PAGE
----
Results: Power And Heat
Intel's Hyper-Threading simultaneous multi-threading technology doesn’t increase consumption much on its own, but when it increases core utilization through greater parallelism, those cores do use more power. We've seen this in a few benchmarks, and it also shows up in power consumption numbers. There’s no free lunch.
The $600 machine is the true miser, but not because of its 100 W CPU. Rather, the Pitcairn-based R7 265 graphics card appears to be Paul's saving grace based on our load power measurements.
There’s that 80-degree ceiling again. You know it as the temperature where Intel’s Haswell-based cores throttle in a 20° (Celsius) room. But again, I have to point out that this was measured when both the CPU and GPU were fully-loaded, and that I picked a graphics card that vents all of its waste heat (and there's a lot) internally and put it in a case with one exhaust fan.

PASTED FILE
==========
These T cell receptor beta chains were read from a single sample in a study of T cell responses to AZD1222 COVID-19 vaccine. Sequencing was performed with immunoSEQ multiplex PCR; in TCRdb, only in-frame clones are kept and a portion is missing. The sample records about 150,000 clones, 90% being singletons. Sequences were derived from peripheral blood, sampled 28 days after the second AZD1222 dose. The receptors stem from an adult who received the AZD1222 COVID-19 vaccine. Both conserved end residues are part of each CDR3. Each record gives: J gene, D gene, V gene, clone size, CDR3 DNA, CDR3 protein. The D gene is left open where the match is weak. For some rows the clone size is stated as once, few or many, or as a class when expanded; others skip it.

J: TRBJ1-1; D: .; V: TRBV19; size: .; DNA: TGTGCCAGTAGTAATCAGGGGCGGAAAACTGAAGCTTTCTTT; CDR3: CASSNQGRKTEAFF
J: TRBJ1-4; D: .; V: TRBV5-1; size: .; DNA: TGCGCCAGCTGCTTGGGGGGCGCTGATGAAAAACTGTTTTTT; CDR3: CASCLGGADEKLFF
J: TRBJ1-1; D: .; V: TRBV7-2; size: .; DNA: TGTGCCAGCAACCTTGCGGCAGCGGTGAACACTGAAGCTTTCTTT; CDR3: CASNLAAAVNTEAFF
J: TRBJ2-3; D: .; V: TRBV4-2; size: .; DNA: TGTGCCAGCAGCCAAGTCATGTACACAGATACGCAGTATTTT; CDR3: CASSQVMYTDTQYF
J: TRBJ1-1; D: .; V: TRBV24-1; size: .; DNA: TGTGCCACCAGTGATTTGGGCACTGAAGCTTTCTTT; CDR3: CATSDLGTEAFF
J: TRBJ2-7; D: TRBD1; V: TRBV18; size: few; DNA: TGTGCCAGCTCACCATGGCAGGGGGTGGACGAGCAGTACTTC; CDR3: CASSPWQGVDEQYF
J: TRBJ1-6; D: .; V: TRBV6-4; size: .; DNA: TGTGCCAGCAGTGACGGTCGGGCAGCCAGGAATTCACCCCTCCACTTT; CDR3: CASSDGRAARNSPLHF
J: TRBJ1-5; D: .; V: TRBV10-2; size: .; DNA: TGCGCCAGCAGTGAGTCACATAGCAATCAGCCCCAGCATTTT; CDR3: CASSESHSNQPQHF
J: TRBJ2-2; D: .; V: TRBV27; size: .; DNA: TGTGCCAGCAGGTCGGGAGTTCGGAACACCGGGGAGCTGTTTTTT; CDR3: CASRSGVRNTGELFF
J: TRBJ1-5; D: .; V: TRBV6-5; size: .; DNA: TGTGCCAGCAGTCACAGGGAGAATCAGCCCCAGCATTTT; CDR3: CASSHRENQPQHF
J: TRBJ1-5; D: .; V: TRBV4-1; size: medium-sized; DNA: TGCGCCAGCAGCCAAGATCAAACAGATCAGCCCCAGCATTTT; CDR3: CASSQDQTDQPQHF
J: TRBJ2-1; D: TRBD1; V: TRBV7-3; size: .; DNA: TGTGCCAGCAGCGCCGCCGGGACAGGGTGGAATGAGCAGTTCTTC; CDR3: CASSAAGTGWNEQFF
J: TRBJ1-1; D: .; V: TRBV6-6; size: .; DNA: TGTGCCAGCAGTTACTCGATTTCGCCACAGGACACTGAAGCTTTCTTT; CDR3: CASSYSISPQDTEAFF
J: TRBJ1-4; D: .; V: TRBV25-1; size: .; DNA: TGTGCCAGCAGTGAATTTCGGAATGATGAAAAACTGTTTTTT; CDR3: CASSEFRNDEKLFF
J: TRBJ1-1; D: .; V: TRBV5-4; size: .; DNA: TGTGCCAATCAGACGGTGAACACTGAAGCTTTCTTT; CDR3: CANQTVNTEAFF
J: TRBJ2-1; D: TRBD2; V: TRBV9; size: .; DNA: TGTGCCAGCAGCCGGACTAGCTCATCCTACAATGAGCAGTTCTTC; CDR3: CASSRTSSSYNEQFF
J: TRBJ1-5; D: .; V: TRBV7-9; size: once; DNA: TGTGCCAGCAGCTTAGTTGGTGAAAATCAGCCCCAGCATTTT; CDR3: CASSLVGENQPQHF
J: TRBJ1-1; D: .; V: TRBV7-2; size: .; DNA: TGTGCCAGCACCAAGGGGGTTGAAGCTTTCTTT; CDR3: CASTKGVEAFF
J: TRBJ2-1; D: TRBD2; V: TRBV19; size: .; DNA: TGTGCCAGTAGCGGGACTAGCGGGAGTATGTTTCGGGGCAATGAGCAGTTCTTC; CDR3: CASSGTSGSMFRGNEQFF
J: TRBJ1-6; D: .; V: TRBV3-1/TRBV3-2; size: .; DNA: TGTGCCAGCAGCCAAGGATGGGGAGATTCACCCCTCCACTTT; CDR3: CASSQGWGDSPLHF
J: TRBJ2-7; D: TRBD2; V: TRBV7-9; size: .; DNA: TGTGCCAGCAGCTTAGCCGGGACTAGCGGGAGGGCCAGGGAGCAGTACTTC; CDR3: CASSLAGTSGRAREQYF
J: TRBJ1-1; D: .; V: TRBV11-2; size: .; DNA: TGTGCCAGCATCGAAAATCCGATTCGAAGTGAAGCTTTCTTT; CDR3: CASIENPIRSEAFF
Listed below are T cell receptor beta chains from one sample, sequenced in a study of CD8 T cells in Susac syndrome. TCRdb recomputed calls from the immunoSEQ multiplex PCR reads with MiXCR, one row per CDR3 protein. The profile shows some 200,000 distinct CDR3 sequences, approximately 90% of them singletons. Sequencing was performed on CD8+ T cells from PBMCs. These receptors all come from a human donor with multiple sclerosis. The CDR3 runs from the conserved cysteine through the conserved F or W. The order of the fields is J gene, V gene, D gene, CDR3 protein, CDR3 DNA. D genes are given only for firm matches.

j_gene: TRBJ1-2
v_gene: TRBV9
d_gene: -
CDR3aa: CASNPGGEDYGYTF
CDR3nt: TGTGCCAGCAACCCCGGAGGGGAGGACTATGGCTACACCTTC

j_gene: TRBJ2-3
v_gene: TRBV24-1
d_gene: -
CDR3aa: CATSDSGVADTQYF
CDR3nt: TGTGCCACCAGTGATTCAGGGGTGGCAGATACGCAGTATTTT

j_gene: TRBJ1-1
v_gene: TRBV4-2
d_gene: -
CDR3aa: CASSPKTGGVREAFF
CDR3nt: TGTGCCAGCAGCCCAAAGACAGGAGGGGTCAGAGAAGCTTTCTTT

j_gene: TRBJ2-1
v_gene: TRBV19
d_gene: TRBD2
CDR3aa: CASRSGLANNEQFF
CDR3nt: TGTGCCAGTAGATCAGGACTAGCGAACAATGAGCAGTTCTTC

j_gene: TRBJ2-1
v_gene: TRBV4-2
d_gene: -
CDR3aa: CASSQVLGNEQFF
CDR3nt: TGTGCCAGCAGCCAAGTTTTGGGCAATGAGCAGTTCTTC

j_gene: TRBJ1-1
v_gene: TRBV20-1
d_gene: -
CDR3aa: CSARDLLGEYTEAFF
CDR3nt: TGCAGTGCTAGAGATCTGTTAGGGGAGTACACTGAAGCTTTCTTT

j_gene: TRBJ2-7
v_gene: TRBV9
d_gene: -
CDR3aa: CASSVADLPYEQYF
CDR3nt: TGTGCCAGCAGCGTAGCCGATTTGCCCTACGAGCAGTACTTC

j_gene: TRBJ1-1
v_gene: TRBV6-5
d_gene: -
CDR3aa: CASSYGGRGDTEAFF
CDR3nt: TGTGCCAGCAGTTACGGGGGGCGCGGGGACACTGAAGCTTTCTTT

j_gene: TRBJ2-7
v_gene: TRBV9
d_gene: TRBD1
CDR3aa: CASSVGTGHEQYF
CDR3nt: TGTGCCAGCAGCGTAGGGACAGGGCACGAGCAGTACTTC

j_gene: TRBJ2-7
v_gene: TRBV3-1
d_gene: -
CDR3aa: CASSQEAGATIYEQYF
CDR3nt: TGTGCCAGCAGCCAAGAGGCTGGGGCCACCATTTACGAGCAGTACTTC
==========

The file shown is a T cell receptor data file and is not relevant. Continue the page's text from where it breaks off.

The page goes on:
Then again, the same can be said of Don’s no-so-hot graphics card. Combining a lower overclocked CPU voltage and GPU wattage are a huge benefit to his temperatures under load.
AMD's processor behave a little differently, traditionally running into stability issues when the CPU hits mid-60s. So, Paul's $600 machine probably falls between the other two builds in terms of environmental heat tolerance. This is where I ask Paul to stop his fan and see if the system crashes.